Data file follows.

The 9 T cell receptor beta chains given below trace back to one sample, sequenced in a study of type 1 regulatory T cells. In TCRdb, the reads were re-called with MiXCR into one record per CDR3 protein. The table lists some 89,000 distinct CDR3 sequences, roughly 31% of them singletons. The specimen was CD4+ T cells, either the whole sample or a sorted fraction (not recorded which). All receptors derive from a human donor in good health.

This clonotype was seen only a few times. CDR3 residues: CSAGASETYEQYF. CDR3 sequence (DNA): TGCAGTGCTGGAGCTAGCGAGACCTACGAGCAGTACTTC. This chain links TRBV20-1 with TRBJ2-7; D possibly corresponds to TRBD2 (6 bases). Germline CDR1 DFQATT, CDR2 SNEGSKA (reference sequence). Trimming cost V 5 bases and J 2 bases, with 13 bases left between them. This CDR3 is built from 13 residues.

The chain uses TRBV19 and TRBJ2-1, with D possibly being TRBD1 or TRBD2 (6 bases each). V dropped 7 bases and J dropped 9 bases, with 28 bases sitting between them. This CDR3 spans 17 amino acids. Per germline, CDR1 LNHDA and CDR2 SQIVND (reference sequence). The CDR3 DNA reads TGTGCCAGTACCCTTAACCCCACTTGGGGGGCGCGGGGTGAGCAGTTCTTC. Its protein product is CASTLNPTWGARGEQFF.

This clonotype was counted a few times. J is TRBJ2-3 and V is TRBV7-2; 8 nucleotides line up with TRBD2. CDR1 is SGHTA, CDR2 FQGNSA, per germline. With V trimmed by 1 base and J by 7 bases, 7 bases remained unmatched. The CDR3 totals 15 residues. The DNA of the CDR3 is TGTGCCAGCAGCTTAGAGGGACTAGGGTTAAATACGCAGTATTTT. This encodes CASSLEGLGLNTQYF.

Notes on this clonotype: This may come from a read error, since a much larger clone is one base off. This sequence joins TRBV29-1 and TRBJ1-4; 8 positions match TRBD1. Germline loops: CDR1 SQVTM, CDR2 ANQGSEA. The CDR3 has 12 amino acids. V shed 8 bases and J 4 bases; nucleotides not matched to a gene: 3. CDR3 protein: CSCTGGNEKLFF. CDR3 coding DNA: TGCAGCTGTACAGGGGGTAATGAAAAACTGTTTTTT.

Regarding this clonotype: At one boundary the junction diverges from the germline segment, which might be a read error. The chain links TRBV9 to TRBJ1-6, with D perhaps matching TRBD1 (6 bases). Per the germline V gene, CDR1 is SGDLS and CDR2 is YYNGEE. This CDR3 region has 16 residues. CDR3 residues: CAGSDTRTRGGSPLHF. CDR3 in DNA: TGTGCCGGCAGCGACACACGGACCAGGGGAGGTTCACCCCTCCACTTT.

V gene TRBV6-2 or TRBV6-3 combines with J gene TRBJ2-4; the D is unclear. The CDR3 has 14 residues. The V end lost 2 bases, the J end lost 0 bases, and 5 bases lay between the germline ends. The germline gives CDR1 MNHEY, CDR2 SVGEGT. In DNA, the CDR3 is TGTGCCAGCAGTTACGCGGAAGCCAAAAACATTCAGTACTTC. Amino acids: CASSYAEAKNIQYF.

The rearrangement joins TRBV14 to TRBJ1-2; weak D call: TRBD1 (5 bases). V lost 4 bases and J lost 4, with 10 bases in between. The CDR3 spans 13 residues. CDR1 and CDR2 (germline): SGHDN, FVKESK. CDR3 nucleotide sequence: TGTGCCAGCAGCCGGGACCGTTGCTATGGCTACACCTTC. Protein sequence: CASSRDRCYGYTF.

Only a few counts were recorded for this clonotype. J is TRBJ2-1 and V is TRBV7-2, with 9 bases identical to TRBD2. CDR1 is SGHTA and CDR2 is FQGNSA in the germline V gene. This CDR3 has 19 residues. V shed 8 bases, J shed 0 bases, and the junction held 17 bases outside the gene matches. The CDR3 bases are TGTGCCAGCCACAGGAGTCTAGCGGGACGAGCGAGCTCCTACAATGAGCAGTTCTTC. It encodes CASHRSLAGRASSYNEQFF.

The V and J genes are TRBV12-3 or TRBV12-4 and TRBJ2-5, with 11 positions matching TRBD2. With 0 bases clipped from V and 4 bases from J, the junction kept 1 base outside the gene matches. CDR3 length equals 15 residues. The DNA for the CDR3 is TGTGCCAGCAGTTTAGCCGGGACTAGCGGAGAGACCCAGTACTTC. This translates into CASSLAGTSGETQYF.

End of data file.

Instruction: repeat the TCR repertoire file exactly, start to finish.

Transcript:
The 9 T cell receptor beta chains given below trace back to one sample, sequenced in a study of type 1 regulatory T cells. In TCRdb, the reads were re-called with MiXCR into one record per CDR3 protein. The table lists some 89,000 distinct CDR3 sequences, roughly 31% of them singletons. The specimen was CD4+ T cells, either the whole sample or a sorted fraction (not recorded which). All receptors derive from a human donor in good health.

This clonotype was seen only a few times. CDR3 residues: CSAGASETYEQYF. CDR3 sequence (DNA): TGCAGTGCTGGAGCTAGCGAGACCTACGAGCAGTACTTC. This chain links TRBV20-1 with TRBJ2-7; D possibly corresponds to TRBD2 (6 bases). Germline CDR1 DFQATT, CDR2 SNEGSKA (reference sequence). Trimming cost V 5 bases and J 2 bases, with 13 bases left between them. This CDR3 is built from 13 residues.

The chain uses TRBV19 and TRBJ2-1, with D possibly being TRBD1 or TRBD2 (6 bases each). V dropped 7 bases and J dropped 9 bases, with 28 bases sitting between them. This CDR3 spans 17 amino acids. Per germline, CDR1 LNHDA and CDR2 SQIVND (reference sequence). The CDR3 DNA reads TGTGCCAGTACCCTTAACCCCACTTGGGGGGCGCGGGGTGAGCAGTTCTTC. Its protein product is CASTLNPTWGARGEQFF.

This clonotype was counted a few times. J is TRBJ2-3 and V is TRBV7-2; 8 nucleotides line up with TRBD2. CDR1 is SGHTA, CDR2 FQGNSA, per germline. With V trimmed by 1 base and J by 7 bases, 7 bases remained unmatched. The CDR3 totals 15 residues. The DNA of the CDR3 is TGTGCCAGCAGCTTAGAGGGACTAGGGTTAAATACGCAGTATTTT. This encodes CASSLEGLGLNTQYF.

Notes on this clonotype: This may come from a read error, since a much larger clone is one base off. This sequence joins TRBV29-1 and TRBJ1-4; 8 positions match TRBD1. Germline loops: CDR1 SQVTM, CDR2 ANQGSEA. The CDR3 has 12 amino acids. V shed 8 bases and J 4 bases; nucleotides not matched to a gene: 3. CDR3 protein: CSCTGGNEKLFF. CDR3 coding DNA: TGCAGCTGTACAGGGGGTAATGAAAAACTGTTTTTT.

Regarding this clonotype: At one boundary the junction diverges from the germline segment, which might be a read error. The chain links TRBV9 to TRBJ1-6, with D perhaps matching TRBD1 (6 bases). Per the germline V gene, CDR1 is SGDLS and CDR2 is YYNGEE. This CDR3 region has 16 residues. CDR3 residues: CAGSDTRTRGGSPLHF. CDR3 in DNA: TGTGCCGGCAGCGACACACGGACCAGGGGAGGTTCACCCCTCCACTTT.

V gene TRBV6-2 or TRBV6-3 combines with J gene TRBJ2-4; the D is unclear. The CDR3 has 14 residues. The V end lost 2 bases, the J end lost 0 bases, and 5 bases lay between the germline ends. The germline gives CDR1 MNHEY, CDR2 SVGEGT. In DNA, the CDR3 is TGTGCCAGCAGTTACGCGGAAGCCAAAAACATTCAGTACTTC. Amino acids: CASSYAEAKNIQYF.

The rearrangement joins TRBV14 to TRBJ1-2; weak D call: TRBD1 (5 bases). V lost 4 bases and J lost 4, with 10 bases in between. The CDR3 spans 13 residues. CDR1 and CDR2 (germline): SGHDN, FVKESK. CDR3 nucleotide sequence: TGTGCCAGCAGCCGGGACCGTTGCTATGGCTACACCTTC. Protein sequence: CASSRDRCYGYTF.

Only a few counts were recorded for this clonotype. J is TRBJ2-1 and V is TRBV7-2, with 9 bases identical to TRBD2. CDR1 is SGHTA and CDR2 is FQGNSA in the germline V gene. This CDR3 has 19 residues. V shed 8 bases, J shed 0 bases, and the junction held 17 bases outside the gene matches. The CDR3 bases are TGTGCCAGCCACAGGAGTCTAGCGGGACGAGCGAGCTCCTACAATGAGCAGTTCTTC. It encodes CASHRSLAGRASSYNEQFF.

The V and J genes are TRBV12-3 or TRBV12-4 and TRBJ2-5, with 11 positions matching TRBD2. With 0 bases clipped from V and 4 bases from J, the junction kept 1 base outside the gene matches. CDR3 length equals 15 residues. The DNA for the CDR3 is TGTGCCAGCAGTTTAGCCGGGACTAGCGGAGAGACCCAGTACTTC. This translates into CASSLAGTSGETQYF.